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Associations of Left Ventricular Hypertrophy and Geometry with Adverse Outcomes in Patients with CKD and Hypertension.
Clin J Am Soc Nephrol. 2016 Feb 05; 11(2):271-9.CJ

Abstract

BACKGROUND AND OBJECTIVES

Left ventricular hypertrophy (LVH) and abnormal left ventricular (LV) geometry predict adverse outcomes in the general and hypertensive populations, but findings in CKD are still inconclusive.

DESIGN, SETTING, PARTICIPANTS, & MEASUREMENTS

We enrolled 445 patients with hypertension and CKD stages 2-5 in two academic nephrology clinics in 1999-2003 who underwent both echocardiography and ambulatory BP monitoring. LVH (LV mass >100 g/m(2) [women] and >131 g/m(2) [men]) and relative wall thickness (RWT) were used to define LV geometry: no LVH and RWT≤0.45 (normal), no LVH and RWT>0.45 (remodeling), LVH and RWT≤0.45 (eccentric), and LVH and RWT>0.45 (concentric). We evaluated the prognostic role of LVH and LV geometry on cardiovascular (CV; composite of fatal and nonfatal events) and renal outcomes (composite of ESRD and all-cause death).

RESULTS

Age was 64.1±13.8 years old; 19% had diabetes, and 22% had CV disease. eGFR was 39.9±20.2 ml/min per 1.73 m(2). LVH was detected in 249 patients (56.0%); of these, 125 had concentric LVH, and 124 had eccentric pattern, whereas 71 patients had concentric remodeling. Age, women, anemia, and nocturnal hypertension were independently associated with both concentric and eccentric LVH, whereas diabetes and history of CV disease associated with eccentric LVH only, and CKD stages 4 and 5 associated with concentric LVH only. During follow-up (median, 5.9 years; range, 0.04-15.3), 188 renal deaths (112 ESRD) and 103 CV events (61 fatal) occurred. Using multivariable Cox analysis, concentric and eccentric LVH was associated with higher risk of CV outcomes (hazard ratio [HR], 2.59; 95% confidence interval [95% CI], 1.39 to 4.84 and HR, 2.79; 95% CI, 1.47 to 5.26, respectively). Similarly, greater risk of renal end point was detected in concentric (HR, 2.33; 95% CI, 1.44 to 3.80) and eccentric (HR, 2.30; 95% CI, 1.42 to 3.74) LVH. Sensitivity analysis using LVH and RWT separately showed that LVH but not RWT was associated with higher cardiorenal risk.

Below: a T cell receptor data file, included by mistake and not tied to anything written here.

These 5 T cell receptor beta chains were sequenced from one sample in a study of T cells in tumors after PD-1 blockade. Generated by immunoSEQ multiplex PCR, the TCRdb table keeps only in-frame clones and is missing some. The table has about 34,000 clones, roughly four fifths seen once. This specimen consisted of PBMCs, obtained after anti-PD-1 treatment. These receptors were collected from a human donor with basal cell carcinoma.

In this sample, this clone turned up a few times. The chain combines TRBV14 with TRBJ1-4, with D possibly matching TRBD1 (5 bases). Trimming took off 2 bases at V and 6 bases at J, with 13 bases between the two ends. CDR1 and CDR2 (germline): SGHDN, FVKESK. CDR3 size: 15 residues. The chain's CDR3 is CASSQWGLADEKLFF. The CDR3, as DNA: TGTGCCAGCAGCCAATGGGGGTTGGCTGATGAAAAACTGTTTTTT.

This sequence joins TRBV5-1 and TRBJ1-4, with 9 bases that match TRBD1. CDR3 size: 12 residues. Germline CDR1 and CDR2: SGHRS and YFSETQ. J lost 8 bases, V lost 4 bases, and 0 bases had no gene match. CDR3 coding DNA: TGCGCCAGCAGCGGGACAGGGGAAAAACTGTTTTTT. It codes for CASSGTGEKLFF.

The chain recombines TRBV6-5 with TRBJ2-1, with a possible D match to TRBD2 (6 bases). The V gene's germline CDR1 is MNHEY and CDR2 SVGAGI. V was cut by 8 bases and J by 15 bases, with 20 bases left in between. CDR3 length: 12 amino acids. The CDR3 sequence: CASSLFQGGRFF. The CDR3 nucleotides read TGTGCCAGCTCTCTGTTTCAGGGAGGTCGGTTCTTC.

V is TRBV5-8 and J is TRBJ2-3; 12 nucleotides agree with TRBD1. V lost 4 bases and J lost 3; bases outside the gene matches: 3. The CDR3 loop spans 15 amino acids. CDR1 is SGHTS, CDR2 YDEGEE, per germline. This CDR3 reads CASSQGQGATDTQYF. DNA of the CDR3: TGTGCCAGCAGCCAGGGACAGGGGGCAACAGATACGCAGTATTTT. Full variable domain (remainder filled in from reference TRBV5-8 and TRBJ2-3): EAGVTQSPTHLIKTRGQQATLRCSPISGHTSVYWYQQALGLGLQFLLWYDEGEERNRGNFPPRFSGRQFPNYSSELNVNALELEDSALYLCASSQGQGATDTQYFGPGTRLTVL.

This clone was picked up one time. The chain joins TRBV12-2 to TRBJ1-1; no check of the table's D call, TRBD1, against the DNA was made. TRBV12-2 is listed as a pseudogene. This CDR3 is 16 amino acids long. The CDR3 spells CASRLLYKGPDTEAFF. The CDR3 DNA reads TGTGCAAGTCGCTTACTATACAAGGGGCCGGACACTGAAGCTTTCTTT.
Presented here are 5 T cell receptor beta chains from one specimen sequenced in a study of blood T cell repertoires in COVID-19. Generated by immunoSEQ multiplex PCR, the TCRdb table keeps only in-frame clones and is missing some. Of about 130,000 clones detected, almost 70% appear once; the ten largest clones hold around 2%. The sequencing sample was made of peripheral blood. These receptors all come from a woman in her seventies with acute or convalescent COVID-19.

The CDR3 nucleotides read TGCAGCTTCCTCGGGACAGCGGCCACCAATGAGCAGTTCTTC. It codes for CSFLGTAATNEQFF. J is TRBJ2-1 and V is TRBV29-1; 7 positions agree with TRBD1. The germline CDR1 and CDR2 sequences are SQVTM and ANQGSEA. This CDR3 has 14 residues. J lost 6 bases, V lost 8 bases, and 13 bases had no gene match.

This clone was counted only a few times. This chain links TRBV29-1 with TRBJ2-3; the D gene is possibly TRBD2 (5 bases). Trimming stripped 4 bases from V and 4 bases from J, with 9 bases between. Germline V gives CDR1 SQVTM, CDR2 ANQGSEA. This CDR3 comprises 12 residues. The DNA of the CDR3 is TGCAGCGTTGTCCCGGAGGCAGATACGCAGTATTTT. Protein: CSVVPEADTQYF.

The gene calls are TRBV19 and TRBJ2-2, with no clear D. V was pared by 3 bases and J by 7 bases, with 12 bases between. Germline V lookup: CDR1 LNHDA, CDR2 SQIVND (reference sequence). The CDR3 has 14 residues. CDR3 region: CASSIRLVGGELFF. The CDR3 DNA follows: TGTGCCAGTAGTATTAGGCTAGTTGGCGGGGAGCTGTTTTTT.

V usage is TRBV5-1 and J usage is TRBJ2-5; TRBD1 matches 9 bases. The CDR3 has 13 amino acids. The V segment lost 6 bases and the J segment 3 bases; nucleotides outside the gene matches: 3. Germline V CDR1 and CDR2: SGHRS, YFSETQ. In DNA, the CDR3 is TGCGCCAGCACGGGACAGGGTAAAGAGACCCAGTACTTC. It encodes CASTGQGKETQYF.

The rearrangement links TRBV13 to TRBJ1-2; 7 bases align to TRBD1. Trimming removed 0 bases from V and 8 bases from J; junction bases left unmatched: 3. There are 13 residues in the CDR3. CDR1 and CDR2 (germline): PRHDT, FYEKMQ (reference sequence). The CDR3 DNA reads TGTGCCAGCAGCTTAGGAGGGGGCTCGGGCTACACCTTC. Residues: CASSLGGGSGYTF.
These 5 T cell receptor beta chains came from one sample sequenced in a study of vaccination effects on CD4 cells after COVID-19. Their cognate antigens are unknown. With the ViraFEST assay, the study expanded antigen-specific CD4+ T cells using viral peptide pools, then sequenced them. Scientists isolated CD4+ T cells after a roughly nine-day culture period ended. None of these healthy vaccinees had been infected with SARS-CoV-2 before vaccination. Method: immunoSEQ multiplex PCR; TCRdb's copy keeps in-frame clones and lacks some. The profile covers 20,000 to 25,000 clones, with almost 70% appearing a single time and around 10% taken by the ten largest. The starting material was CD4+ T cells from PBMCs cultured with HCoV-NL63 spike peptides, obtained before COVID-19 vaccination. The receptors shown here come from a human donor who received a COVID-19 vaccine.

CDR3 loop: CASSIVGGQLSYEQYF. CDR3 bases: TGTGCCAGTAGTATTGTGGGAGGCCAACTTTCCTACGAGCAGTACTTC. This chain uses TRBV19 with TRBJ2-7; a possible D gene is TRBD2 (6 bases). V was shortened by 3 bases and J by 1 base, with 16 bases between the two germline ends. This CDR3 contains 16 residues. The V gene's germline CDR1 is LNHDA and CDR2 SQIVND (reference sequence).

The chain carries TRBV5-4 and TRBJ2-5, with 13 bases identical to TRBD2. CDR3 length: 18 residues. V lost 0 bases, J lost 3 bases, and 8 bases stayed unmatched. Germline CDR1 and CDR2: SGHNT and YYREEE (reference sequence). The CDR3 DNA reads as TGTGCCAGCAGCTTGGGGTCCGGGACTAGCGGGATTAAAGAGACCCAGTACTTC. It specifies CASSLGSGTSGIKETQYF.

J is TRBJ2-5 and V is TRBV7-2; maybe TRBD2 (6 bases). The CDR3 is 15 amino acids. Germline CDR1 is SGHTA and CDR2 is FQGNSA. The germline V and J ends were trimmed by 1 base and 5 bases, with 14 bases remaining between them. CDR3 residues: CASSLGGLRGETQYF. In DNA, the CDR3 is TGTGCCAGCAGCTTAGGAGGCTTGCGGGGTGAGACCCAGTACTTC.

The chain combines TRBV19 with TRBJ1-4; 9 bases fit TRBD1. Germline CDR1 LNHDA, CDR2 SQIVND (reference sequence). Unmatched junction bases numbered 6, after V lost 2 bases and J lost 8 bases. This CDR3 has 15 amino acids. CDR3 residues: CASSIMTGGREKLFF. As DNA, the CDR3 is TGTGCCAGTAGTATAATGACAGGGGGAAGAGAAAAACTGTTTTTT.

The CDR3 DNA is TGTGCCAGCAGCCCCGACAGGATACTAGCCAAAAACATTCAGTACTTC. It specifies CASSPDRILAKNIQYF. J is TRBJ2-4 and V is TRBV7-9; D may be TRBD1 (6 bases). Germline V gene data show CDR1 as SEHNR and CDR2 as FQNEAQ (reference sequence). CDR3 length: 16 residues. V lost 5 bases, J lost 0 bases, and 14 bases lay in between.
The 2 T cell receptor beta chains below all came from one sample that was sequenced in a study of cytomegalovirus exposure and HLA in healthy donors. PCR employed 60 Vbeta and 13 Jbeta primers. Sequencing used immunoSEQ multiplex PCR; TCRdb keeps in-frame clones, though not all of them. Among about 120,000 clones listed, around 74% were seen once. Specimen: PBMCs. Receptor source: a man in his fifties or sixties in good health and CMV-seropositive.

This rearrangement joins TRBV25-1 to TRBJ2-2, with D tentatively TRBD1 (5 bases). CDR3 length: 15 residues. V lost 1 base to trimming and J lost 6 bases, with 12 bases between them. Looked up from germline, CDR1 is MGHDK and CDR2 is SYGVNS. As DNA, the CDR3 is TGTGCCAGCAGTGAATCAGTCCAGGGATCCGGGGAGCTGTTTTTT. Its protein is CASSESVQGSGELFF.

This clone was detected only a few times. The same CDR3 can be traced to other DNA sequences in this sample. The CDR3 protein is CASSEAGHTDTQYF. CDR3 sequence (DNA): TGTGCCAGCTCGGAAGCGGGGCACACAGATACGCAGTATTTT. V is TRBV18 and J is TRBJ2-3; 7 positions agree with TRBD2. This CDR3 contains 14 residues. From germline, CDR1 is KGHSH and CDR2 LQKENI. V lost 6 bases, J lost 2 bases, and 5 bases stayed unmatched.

CONCLUSIONS

In patients with CKD, LVH is a strong predictor of the risk of poor CV and renal outcomes independent from LV geometry.

Authors+Show Affiliations

Division of Nephrology, Dialysis and Transplantation, Istituto di Ricovero e Cura a Carattere Scientifico (IRCCS) University Hospital San Martino-Istituto Nazionale per la Ricerca sul Cancro (IST), University of Genoa, Genoa, Italy;Division of Nephrology and.Department of Medicine, Veterans Affairs San Diego Healthcare System and University of California at San Diego Medical School, San Diego, California;Department of Medicine and Public Health, Second University of Naples, Naples, Italy;Division of Nephrology, Dialysis and Transplantation, Istituto di Ricovero e Cura a Carattere Scientifico (IRCCS) University Hospital San Martino-Istituto Nazionale per la Ricerca sul Cancro (IST), University of Genoa, Genoa, Italy;Division of Nephrology, Dialysis and Transplantation, Istituto di Ricovero e Cura a Carattere Scientifico (IRCCS) University Hospital San Martino-Istituto Nazionale per la Ricerca sul Cancro (IST), University of Genoa, Genoa, Italy;Division of Nephrology, Dialysis and Transplantation, Istituto di Ricovero e Cura a Carattere Scientifico (IRCCS) University Hospital San Martino-Istituto Nazionale per la Ricerca sul Cancro (IST), University of Genoa, Genoa, Italy;Division of Cardiology, IRCCS Azienda Ospedaliera Universitaria San Martino-IST, Genoa, Italy;Division of Cardiology, Santa Maria del Popolo degli Incurabili Hospital (PO SMdP Incurabili), Local Healthcare Unit Napoli1 Centro, Naples, Italy; and.Unit of Nephrology-Dialysis, Urology and Renal Transplantation, Fondazione IRCCS Ca' Grande Ospedale Maggiore Policlinico, Milan, Italy.Division of Nephrology and.Division of Nephrology and.Division of Nephrology and roberto.minutolo@unina2.it.

Pub Type(s)

Journal Article
Multicenter Study

Language

eng

PubMed ID

26668021

Citation

Paoletti, Ernesto, et al. "Associations of Left Ventricular Hypertrophy and Geometry With Adverse Outcomes in Patients With CKD and Hypertension." Clinical Journal of the American Society of Nephrology : CJASN, vol. 11, no. 2, 2016, pp. 271-9.